Williams’s signature country-rock, straight shooter, don’t-take-no-shit attitude is how he carried country into the modern era and created a legacy that is still influencing young country stars today. His distinguishable drawn singing voice can be heard in Carmichael’s execution of “What Would Hank Do,” giving Williams more credit than just helping Carmichael write his songs from the hereafter.
Check out our exclusive video premiere for “What Would Hank Do” below.
5 Nashville Hot Chicken Places That’ll Leave You Feeling Spicy
Nashville hot chicken has become more and more popular over the past few years. With that rise in popularity, you may be wondering where to go for the best options. Whether you’re a tourist or a local, these are five hot chicken places you definitely need to check out!
Hattie B’s Hot Chicken: Probably Nashville’s most well-known spot for hot chicken is Hattie B’s – and for a good reason. They have three different locations around town, so no matter where you are, there’s hot chicken to be had. Their spice levels range from “Southern” (no heat) all the way to “Shut the Cluck Up” (burn notice!) and you’ll want to be sure to try their pimento mac and cheese while you’re there too.
112 19th Ave S / hattieb.com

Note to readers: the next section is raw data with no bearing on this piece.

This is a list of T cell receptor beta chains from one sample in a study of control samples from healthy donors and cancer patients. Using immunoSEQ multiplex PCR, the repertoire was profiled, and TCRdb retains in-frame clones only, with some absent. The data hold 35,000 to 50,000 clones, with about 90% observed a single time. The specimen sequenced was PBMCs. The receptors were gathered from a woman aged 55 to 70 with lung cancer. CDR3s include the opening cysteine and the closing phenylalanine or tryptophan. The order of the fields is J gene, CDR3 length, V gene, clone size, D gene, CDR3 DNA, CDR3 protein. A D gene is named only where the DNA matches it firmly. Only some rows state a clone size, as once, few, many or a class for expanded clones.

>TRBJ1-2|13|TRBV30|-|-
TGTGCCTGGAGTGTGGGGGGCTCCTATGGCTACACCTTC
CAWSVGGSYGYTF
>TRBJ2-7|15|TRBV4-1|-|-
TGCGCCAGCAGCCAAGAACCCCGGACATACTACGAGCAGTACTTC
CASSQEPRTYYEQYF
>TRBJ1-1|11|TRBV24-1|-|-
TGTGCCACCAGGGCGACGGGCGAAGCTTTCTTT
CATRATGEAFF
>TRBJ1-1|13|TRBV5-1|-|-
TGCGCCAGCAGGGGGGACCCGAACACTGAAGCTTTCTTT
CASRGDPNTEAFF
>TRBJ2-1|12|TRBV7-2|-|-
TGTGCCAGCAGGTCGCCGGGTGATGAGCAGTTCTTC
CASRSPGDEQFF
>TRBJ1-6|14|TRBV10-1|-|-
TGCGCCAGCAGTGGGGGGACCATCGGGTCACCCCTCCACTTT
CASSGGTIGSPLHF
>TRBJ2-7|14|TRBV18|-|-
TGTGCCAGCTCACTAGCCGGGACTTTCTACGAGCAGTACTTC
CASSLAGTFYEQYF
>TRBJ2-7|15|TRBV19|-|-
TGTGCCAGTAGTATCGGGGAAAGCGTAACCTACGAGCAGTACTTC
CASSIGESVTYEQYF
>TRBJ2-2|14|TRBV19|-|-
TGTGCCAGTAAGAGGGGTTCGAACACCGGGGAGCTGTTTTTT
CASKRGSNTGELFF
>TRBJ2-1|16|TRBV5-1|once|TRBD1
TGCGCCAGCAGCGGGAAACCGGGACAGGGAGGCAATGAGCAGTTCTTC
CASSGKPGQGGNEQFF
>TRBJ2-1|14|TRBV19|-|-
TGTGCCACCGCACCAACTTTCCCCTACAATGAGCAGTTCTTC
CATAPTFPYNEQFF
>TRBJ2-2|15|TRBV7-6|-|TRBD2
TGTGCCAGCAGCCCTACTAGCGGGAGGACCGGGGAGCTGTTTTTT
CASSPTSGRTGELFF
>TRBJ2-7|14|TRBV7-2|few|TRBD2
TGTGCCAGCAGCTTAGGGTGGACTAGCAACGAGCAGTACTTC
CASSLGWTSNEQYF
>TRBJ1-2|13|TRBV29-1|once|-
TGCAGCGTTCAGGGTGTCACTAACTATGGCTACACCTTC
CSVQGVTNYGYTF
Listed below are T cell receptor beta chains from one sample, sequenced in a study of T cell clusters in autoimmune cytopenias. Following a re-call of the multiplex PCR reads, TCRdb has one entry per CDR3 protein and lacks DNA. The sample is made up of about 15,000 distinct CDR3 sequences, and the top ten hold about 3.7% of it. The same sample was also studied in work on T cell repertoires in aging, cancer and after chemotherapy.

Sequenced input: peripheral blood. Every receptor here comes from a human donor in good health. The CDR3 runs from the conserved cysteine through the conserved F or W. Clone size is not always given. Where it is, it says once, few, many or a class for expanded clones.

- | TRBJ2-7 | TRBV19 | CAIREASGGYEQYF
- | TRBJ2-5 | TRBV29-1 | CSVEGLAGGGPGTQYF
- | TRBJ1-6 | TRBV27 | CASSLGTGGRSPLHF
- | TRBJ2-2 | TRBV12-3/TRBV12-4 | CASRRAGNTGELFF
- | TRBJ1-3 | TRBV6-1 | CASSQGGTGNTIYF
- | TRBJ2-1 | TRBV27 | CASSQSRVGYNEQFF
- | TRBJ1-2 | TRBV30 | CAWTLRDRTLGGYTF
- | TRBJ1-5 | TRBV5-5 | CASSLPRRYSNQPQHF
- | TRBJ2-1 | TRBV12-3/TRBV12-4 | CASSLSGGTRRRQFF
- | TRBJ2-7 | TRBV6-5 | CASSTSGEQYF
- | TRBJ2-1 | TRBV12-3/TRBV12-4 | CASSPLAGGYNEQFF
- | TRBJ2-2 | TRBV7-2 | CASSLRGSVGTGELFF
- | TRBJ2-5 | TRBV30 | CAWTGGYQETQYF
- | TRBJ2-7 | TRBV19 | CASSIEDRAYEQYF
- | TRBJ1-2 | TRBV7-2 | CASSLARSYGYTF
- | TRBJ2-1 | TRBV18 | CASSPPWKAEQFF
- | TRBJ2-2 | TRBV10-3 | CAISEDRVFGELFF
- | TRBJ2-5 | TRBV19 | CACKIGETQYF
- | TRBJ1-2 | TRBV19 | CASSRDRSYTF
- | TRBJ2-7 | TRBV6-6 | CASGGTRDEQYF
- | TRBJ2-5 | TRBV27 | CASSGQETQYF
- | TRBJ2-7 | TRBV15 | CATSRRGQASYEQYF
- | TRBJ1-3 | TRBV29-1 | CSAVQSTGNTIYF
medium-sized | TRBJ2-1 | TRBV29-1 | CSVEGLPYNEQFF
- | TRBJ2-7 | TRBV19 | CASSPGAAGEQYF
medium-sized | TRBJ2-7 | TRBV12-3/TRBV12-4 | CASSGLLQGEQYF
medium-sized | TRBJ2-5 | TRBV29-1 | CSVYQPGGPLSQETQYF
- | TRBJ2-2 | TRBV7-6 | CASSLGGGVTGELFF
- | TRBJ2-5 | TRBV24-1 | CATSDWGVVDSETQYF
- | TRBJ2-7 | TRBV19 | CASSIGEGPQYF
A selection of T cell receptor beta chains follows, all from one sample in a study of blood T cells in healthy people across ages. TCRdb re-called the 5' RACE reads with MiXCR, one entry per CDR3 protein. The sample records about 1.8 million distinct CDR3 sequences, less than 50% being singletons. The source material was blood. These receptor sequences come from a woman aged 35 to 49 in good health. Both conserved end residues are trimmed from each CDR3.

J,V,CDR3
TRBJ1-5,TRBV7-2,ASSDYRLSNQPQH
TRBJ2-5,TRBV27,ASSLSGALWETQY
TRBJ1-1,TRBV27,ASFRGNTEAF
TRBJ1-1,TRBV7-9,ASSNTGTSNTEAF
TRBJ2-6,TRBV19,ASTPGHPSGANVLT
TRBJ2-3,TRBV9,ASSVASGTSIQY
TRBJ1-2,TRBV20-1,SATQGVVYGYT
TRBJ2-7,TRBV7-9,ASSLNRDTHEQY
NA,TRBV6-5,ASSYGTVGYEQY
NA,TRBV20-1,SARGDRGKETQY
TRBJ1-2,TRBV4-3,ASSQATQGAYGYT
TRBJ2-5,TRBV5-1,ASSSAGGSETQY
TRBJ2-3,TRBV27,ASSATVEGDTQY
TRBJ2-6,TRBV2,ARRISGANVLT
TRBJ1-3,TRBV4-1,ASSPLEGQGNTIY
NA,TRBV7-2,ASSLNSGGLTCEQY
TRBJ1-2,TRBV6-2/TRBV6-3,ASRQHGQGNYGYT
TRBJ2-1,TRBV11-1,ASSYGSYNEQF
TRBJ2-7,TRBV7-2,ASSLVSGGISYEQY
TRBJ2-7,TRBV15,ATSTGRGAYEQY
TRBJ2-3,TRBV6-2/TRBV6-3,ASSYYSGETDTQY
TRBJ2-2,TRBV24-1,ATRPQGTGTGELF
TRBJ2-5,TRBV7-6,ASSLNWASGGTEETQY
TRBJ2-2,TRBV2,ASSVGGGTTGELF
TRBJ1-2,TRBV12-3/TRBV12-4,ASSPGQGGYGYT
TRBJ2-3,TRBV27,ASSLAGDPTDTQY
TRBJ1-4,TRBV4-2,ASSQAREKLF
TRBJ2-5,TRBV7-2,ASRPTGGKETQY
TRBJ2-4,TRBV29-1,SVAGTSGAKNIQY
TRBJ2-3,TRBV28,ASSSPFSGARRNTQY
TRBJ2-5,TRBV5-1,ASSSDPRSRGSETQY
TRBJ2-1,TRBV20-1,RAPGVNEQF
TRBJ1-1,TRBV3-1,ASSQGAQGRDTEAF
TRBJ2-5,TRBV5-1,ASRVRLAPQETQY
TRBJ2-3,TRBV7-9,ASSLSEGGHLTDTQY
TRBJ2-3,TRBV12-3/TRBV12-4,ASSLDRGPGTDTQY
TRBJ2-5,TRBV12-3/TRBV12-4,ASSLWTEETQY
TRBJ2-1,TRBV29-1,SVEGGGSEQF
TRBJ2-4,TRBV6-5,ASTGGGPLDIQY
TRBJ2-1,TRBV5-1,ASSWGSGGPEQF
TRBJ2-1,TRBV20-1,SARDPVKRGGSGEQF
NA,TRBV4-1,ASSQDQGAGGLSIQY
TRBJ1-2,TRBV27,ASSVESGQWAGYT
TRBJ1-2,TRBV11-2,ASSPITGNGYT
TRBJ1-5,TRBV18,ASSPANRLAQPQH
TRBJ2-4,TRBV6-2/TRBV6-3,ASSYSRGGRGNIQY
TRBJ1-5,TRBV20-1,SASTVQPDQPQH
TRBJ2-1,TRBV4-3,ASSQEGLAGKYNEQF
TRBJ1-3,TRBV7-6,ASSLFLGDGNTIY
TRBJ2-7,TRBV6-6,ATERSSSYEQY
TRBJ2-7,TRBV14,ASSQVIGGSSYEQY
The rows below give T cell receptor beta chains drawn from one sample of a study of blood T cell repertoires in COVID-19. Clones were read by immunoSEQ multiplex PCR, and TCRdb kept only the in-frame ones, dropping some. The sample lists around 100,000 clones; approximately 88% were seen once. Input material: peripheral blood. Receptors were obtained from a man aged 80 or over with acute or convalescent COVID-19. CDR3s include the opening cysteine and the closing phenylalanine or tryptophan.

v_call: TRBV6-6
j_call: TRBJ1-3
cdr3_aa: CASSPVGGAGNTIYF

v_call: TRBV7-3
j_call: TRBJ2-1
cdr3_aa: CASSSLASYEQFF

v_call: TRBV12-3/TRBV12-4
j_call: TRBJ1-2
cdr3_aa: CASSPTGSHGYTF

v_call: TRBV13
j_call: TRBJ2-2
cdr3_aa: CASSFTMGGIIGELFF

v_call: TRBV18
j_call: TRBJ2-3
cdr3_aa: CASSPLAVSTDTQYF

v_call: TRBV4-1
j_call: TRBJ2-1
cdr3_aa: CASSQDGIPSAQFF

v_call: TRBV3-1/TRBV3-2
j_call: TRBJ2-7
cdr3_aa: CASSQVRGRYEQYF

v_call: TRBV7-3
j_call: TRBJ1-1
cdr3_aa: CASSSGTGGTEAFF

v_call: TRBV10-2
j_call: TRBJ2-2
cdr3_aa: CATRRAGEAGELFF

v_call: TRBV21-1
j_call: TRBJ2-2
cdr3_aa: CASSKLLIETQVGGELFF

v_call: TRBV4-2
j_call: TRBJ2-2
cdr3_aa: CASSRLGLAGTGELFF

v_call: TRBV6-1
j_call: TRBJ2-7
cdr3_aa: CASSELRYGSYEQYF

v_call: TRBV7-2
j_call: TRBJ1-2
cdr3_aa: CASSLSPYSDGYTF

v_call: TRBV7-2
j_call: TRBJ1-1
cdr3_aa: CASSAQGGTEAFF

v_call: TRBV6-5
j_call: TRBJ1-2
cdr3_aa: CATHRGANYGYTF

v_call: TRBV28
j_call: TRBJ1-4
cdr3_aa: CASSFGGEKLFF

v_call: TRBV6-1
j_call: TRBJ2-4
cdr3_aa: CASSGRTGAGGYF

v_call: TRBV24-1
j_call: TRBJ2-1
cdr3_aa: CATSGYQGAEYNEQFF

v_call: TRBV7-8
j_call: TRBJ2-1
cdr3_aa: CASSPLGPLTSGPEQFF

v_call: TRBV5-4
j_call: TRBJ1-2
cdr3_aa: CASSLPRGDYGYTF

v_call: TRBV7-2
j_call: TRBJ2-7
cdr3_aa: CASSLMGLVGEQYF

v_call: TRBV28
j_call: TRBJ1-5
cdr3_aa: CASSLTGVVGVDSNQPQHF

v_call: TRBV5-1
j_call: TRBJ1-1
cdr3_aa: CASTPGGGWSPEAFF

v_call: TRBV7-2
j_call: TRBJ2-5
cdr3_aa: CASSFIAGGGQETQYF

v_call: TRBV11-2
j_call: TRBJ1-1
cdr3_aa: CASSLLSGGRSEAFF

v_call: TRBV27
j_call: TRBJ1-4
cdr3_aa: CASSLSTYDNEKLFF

Prince’s Hot Chicken Shack: Prince’s Hot Chicken Shack is the OG when it comes to Nashville hot chicken. You can get your chicken plain or go all out and get the XXX Hot – which sounds like it might ACTUALLY burn your taste buds off. If you’re going to Prince’s, make sure you have a little bit of time because everything on their menu is made to order – but it’s totally worth the wait!
123 Ewing Dr. / princeshotchicken.com
Party Fowl: If you want a lil party with your hot chicken, Party Fowl is the place to go! From hot chicken tacos and nachos to hot chicken poutine, Party Fowl has just about everything you could want. You can finish your meal off with their bourbon glazed beignets or go for one of their famous boozy slushies – either way, you can’t go wrong!
719 8th Ave S / partyfowl.com
Pepperfire Hot Chicken: Whether you want your chicken southernfied with no heat or you want to go all out with the XX Hot, Pepperfire has something for everyone. You can go classic with just a hot chicken platter OR you can get hot chicken and waffles.
1000 Gallatin Ave. Suite C / pepperfirehotchicken.com
Scoreboard Smokehouse Bar & Grill: Scoreboard has quite a few different things to offer, but they’re probably most known for their hot chicken – they were even featured on Food Network’s “Heat Seekers.” Their heat level ranges from sissy to Hiroshima (which sounds like it maybe be too hot for even the bravest of hot chicken lovers) and they have several different ways you can eat your hot chicken as well. Whether you want a hot chicken salad or hot chicken and waffles, Scoreboard has it for ya! 2408 Music Valley Dr / scoreboardbar.net
AirplayExpress Recently Awarded Gold Disc Awards To Qualifying Artists in the Country Music Genre 2018
More of the prestigious Gold Disc Awards have been awarded to artists who have recently broken into the Top 5 positions of the AirplayExpress Country/Gospel Top 20/40 International download charts.